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Joe Thornton: a Big Bird who flies on ice

June 20, 1997 GMT

BOSTON (AP) _ He is tall with long, flowing blond locks, a knack for scoring and an aggressiveness any hockey coach would love. The Boston Bruins’ best hope for the future is a cross between Big Bird and Eric Lindros.

He is Joe Thornton and, early Saturday afternoon, the team with the NHL’s worst record plans to call his name as the top choice in the league’s draft.

``The worst you’re going to get is a second-line center, a top, top player,″ Bruins assistant general manager Mike O’Connell says. ``That’s excellent.″

Especially for a team that missed the playoffs for the first time in 30 years, a team that lost reliable veterans Cam Neely, Adam Oates and Rick Tocchet and replaced them with unproven youngsters.

It might be too much for Thornton, who doesn’t turn 18 until 11 days after the draft, to lead an immediate turnaround. Not even Lindros did that.

Lindros didn’t get the Philadelphia Flyers to the Stanley Cup finals until his fifth season, but Thornton is considered by many scouts the top prospect since Lindros was drafted in 1991.

The similarities don’t end there.

Both are 6-foot-4 centers and team leaders. They play with intensity, as adept at delivering a hard check as sending the puck into the net.

``He’s got an interesting look about him,″ O’Connell said of the affable Thornton.

The Bruins’ hopes of signing Thornton before the draft, to be held in Pittsburgh, have faded. Unlike Lindros, who didn’t want to play for Quebec after it drafted him, Thornton has shown no reluctance to play in Boston. And there are no indications the negotiations will be contentious.

Neely’s retirement before last season and the trade of Oates and Tocchet to Washington last March left the Bruins with a very young team that would become younger with Thornton. Only one No. 1 pick since 1969, Pierre Turgeon in 1987, was younger than 18 when he was drafted.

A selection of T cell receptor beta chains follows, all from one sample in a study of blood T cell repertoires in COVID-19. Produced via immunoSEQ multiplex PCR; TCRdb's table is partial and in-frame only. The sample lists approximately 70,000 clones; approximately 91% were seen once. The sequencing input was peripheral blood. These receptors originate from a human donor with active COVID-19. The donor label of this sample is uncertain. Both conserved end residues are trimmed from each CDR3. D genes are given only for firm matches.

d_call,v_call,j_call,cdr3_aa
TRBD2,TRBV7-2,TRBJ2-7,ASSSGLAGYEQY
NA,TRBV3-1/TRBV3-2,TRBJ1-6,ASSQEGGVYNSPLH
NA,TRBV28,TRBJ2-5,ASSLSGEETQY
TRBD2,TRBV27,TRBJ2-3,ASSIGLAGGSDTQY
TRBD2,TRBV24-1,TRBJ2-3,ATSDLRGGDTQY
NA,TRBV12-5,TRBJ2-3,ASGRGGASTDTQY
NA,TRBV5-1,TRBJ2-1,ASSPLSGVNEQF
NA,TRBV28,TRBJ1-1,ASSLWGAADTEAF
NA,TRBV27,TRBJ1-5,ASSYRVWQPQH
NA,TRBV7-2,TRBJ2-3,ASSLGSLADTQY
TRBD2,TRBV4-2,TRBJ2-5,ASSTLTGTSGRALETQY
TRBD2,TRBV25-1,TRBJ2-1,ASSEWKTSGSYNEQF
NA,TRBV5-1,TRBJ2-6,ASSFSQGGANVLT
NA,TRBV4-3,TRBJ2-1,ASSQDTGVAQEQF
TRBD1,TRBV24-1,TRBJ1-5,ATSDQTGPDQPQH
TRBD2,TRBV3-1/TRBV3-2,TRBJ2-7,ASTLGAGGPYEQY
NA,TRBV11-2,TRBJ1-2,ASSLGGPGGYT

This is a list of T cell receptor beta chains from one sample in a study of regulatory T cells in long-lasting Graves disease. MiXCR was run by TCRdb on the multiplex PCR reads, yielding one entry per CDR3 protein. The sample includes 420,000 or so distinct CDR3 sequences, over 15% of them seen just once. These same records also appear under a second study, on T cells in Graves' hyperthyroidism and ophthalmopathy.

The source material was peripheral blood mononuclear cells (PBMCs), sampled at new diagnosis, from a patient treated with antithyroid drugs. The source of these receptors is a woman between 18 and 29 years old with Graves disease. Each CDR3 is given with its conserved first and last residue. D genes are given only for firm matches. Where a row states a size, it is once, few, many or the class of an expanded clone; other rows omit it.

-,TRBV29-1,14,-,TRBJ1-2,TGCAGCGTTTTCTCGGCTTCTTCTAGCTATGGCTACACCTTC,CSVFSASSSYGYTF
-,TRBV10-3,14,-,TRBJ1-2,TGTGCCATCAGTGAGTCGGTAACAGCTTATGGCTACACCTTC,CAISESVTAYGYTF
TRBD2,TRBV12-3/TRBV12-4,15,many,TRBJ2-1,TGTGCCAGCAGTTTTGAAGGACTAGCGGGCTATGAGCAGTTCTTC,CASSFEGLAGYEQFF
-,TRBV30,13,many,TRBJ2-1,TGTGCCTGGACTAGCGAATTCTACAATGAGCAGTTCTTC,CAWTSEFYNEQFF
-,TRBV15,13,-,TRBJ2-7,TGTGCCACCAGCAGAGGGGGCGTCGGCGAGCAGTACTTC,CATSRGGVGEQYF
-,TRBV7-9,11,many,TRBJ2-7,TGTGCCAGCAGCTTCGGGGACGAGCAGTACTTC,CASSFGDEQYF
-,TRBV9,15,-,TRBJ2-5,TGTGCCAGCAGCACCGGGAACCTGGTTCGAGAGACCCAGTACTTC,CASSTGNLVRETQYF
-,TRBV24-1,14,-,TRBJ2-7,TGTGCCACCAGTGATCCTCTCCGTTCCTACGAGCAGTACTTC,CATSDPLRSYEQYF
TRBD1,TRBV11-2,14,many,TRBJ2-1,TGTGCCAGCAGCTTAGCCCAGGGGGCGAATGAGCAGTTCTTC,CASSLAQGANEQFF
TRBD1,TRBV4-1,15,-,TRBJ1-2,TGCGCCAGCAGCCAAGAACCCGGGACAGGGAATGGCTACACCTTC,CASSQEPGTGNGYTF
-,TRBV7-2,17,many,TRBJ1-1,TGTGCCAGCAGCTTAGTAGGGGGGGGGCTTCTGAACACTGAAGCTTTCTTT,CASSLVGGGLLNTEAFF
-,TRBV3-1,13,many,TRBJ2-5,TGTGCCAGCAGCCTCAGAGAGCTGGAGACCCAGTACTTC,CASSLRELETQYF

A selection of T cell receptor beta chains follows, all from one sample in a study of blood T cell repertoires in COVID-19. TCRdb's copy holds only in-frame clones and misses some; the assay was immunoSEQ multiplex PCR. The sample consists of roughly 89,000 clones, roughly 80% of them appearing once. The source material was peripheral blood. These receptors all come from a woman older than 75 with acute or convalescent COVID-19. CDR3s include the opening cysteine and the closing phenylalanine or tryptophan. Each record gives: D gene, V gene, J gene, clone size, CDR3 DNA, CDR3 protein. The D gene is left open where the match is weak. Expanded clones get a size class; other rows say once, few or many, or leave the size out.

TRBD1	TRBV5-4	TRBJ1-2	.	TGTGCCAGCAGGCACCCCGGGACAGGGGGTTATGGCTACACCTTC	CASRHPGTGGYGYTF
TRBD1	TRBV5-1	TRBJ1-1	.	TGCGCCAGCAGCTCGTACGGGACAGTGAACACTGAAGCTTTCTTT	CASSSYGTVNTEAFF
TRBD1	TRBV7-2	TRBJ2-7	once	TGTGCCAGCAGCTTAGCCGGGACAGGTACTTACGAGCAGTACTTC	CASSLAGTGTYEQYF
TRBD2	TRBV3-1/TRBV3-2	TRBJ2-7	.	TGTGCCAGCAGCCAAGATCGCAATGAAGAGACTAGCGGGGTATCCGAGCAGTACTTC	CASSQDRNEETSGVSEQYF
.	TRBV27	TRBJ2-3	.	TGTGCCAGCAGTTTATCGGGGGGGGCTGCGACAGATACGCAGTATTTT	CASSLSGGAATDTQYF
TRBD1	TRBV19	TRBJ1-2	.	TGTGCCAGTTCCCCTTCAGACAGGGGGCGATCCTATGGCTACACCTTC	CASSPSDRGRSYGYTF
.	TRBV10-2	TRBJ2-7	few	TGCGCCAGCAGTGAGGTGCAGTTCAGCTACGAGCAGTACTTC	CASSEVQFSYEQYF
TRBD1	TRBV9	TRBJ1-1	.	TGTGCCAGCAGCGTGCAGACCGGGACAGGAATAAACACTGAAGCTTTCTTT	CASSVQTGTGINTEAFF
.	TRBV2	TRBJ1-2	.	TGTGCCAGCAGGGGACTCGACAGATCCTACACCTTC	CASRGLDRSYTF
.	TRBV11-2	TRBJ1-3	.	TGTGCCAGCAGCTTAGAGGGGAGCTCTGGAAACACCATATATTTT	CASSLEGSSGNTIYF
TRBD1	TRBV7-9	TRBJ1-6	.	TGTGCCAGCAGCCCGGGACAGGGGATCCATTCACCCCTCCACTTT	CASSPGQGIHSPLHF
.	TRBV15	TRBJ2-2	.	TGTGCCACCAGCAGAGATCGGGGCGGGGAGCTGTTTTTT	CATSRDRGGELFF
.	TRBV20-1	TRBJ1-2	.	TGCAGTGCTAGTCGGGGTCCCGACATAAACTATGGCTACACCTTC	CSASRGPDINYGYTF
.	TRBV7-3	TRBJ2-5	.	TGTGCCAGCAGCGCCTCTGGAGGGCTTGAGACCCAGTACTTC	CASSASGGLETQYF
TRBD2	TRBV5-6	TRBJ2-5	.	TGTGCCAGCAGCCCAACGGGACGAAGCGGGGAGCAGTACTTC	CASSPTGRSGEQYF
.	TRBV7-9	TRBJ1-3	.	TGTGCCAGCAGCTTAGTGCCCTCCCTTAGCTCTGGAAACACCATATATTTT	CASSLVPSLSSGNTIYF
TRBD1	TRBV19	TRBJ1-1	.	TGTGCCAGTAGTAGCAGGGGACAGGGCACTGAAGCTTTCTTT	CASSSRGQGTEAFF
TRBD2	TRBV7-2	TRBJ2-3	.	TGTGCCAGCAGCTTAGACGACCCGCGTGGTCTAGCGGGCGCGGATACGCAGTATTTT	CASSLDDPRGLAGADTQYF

``The first order of business Joe Thornton has to do is sign his contract, which he could probably do any day now″ if he accepts the Bruins offer, O’Connell said. ``Then he has to gain the respect of his teammates.

``He’s got to prove to his teammates that he belongs. Sometimes it takes a while for people to do that, but I’ve seen people do that on the first shift, too.″

Only two of the last six No. 1 picks played in the NHL the following season, but O’Connell said he’ll be surprised if Thornton doesn’t.

Thornton’s offensive production improved dramatically last season, his second with Sault Ste. Marie of the Ontario Hockey League. His goals increased from 30 to 41, his assists from 46 to 81 and he played seven fewer games.

``I just got more ice time and got a little bit more mature and played with better players,″ Thornton said.

``We were the worst team in the league last year, but the year before we weren’t,″ O’Connell said. ``We fell pretty hard last year. Were we that bad? I tend to think not.″

The Bruins also have the eighth pick in the draft from a trade with Hartford. O’Connell has talked to other teams about trading it for a higher or lower pick but if there is a deal, he doesn’t expect one until draft day.

``Having two picks in the first round, you can draft for position a little more,″ he said.

In 1995, the Bruins took Kyle McLaren with the ninth choice and he stepped right in as a solid defenseman. In 1996, they chose Jonathan Aitken with the eighth pick, and he could be a regular defenseman next season.

On Saturday, the prize is even more valuable.

``We’d like Joe Thornton to score for us. We’d like him to set up guys,″ O’Connell said, ``but I think the thing we’d like him to do the most for us is help us win.″